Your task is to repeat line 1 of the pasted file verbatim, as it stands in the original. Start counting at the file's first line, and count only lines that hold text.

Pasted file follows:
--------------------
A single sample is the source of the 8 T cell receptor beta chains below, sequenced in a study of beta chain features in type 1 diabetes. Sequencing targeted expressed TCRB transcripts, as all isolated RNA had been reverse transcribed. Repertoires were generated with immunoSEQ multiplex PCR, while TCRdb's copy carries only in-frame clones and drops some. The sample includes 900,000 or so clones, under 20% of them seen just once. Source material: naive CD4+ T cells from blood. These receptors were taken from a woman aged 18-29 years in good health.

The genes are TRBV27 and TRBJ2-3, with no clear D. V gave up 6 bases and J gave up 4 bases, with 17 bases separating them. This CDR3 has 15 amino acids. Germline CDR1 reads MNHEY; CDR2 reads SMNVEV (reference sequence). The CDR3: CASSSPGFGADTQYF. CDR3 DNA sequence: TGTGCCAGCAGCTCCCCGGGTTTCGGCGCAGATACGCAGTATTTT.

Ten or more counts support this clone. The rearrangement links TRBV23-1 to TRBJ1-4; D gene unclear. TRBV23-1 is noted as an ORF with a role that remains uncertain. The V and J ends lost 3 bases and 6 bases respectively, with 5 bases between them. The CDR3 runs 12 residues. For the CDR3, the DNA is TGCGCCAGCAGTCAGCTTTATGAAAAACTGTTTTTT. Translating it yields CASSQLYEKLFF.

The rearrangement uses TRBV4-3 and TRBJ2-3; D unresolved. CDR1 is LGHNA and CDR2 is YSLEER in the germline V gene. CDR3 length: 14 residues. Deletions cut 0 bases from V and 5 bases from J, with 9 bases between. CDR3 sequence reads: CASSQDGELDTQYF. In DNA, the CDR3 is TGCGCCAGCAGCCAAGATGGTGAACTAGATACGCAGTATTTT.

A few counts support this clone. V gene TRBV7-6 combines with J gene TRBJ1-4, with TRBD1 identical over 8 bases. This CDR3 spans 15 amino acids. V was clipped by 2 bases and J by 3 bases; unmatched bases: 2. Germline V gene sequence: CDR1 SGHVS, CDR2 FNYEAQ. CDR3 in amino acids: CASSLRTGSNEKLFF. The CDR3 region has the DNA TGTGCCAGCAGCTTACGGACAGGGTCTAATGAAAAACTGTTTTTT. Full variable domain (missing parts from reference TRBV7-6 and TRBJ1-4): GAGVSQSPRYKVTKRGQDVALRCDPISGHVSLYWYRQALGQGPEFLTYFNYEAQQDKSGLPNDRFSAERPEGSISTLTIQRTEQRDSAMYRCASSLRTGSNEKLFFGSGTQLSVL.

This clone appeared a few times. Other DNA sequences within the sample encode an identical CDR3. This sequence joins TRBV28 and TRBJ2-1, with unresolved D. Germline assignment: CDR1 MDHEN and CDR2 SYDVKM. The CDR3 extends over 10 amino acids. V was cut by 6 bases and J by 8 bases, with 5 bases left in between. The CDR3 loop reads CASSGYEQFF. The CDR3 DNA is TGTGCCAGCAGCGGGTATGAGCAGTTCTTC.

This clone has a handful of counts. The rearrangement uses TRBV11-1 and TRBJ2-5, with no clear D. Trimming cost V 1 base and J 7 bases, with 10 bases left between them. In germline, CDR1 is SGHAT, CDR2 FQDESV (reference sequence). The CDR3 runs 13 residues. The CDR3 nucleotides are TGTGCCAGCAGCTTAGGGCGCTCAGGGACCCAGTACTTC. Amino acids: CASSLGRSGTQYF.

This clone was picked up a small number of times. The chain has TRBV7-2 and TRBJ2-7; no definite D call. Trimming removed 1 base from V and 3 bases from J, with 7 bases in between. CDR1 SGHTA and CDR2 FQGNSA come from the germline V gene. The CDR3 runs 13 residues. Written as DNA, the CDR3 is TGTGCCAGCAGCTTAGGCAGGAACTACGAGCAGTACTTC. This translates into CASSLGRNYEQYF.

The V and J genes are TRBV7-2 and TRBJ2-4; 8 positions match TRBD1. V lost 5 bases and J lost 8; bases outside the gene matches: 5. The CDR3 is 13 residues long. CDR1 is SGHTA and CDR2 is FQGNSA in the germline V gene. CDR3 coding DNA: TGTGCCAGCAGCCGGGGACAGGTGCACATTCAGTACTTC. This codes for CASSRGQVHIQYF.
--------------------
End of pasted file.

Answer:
A single sample is the source of the 8 T cell receptor beta chains below, sequenced in a study of beta chain features in type 1 diabetes. Sequencing targeted expressed TCRB transcripts, as all isolated RNA had been reverse transcribed. Repertoires were generated with immunoSEQ multiplex PCR, while TCRdb's copy carries only in-frame clones and drops some. The sample includes 900,000 or so clones, under 20% of them seen just once. Source material: naive CD4+ T cells from blood. These receptors were taken from a woman aged 18-29 years in good health.